Let me start with this: I’m 29, straight, unmarried, and accept (somewhat begrudgingly and sadly) the Church’s teachings on homosexuality. That having been said, I live in a state with gay marriage and work at a company that is a cheerful proponent of gay rights. I have gay relatives and friends.
I think this film ultimately fails at its objective, which is to present Catholic teaching on homosexuality both realistically and positively. Though the film does pretty good at telling us the interviewees who are gay have pretty happy lives, it does a poor job at showing us, and that makes it ultimately unconvincing. I watched the film twice; here are my thoughts:
Who is this film for?
I don’t know. Because this film is from Catholics, non-Catholics and gays (Catholic or not) are going to view the film suspiciously, because of the source. (Yes, even Catholics want to spin things their way.) I’m guessing it’s for Catholics looking for clarification on what the Church teaches and non-Catholics trying to get a better explanation of why the Church teaches what it does. I think the film does a decent job at that, although having the interviewees themselves explain the teaching didn’t come off to me as a great idea.
It looks good
Very, very high production values, which is rarer in religious-film circles than it should be. The graphics are well designed, and the music is fair to decent, although it occasionally is a bit over the top in trying to convey a mood. Overall, very well done.
Is there pseudoscience?
A lot of the people discuss their backgrounds, which walk into the stereotypes that science apparently largely rejects as an accurate description of gays as a whole. And that’s going to bring (and has brought) it under attack, even though the film doesn’t explicitly make the claim that their experiences are typical. But why someone is gay is beside the point, isn’t it? The point isn’t why they are gay, it’s the real hurt and alienation they felt because they identified as gay.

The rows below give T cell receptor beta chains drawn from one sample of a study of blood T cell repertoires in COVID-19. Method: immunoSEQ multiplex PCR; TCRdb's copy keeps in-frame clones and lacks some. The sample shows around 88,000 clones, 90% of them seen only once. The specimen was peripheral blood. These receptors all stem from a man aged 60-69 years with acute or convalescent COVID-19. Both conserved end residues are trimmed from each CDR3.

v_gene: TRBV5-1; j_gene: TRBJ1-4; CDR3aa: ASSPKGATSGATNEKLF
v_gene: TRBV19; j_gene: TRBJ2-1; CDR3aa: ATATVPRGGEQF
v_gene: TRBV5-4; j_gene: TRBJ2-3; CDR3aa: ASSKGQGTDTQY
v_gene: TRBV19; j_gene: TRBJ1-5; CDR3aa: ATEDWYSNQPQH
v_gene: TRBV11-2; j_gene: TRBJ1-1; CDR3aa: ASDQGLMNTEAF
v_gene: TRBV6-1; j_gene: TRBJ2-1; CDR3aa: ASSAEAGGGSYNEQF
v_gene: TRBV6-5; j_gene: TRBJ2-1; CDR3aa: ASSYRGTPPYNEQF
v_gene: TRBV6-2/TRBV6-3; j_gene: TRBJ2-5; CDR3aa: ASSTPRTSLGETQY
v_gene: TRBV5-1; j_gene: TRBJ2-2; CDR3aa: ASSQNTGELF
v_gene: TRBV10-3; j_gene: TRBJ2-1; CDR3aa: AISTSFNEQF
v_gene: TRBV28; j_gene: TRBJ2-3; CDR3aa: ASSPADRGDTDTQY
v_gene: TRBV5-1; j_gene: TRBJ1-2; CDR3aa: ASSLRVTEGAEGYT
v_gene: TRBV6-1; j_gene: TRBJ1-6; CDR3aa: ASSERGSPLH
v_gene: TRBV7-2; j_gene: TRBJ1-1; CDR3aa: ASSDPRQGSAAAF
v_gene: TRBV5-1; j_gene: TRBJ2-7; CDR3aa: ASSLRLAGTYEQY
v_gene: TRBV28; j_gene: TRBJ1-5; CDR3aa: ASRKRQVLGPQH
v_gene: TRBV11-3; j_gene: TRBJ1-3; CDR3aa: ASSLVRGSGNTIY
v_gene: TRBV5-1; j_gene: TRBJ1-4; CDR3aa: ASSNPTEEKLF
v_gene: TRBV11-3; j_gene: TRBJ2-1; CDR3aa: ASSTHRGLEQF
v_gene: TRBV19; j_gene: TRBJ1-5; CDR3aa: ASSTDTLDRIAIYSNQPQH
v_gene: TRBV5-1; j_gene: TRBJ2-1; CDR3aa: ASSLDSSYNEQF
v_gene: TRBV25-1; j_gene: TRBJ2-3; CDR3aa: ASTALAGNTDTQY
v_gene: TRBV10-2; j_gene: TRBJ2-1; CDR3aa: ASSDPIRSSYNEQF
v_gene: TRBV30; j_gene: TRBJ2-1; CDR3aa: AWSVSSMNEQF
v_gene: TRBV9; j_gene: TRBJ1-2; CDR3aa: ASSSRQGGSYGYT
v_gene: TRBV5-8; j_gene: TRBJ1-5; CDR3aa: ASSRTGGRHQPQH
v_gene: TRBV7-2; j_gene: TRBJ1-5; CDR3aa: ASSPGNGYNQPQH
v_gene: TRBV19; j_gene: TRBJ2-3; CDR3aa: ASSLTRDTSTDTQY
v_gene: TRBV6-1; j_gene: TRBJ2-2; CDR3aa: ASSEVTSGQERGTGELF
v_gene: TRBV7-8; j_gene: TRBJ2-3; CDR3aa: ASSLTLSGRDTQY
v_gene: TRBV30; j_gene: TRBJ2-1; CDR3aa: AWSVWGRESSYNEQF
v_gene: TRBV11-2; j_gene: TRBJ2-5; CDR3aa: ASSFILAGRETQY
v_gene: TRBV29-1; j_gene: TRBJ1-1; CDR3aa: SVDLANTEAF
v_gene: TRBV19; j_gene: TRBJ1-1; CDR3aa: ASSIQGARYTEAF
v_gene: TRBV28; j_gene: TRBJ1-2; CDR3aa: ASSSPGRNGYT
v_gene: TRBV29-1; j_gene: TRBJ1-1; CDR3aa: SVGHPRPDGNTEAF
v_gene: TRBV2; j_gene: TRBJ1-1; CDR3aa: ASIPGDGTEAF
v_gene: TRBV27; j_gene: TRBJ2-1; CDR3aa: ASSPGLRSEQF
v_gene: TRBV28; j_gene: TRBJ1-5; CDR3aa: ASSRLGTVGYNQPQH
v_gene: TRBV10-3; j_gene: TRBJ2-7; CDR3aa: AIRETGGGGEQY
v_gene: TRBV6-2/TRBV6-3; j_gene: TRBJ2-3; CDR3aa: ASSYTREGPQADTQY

There’s that Fulton Sheen quote
I had a feeling I’d see that. The problem is he said that a while ago. And, frankly, I don’t know if he’d say that today. Many gay people oppose the Church because it opposes gay sex and gay marriage.
Fun with apologists
Sister Helena Burns, Jason Evert, and Chris Stefanick are some of the better known Catholic names who pop up to discuss Catholic teaching, and they add some value — Burns especially, since she’s voluntarily celibate. Together, they make a very good case for Catholics to get their act together in terms of treating gays with respect and dignity. This is a very, very weak spot in the Church, and they do a good job of diagnosing the problem and offering the solution. Nice job, all involved.
If they’re happy, and you know it, then you really ought to show it
Here’s the biggest flaw in the film: Why are there no scenes of the interviewees with friends, with family members, living normal, happy, fulfilled lives? We have to take it on faith that they have found happiness in the Catholic faith, and quite frankly, their insistence that they’re happy is less than convincing; they sure don’t seem happy to me, even if they are. And it’s this impression that ultimately sinks the film. Documentaries are better when they show instead of tell, but this film does no showing. The interviewees tell us the Church has helped them, but we’re not given much of a reason to believe them.
I’ve identified what I believe to be the fatal flaw of this documentary, but I think it can be remedied fairly easily, thanks to the age of Internet video. Let’s get some footage of the gay interviewees in real life, interacting with friends and family and just living their lives happily. Weave that into the end sections of the film. Voila! You now have a director’s cut while only adding a few minutes to the film. Let that happen, and we have a film that’s much harder for critics of the Church to ignore.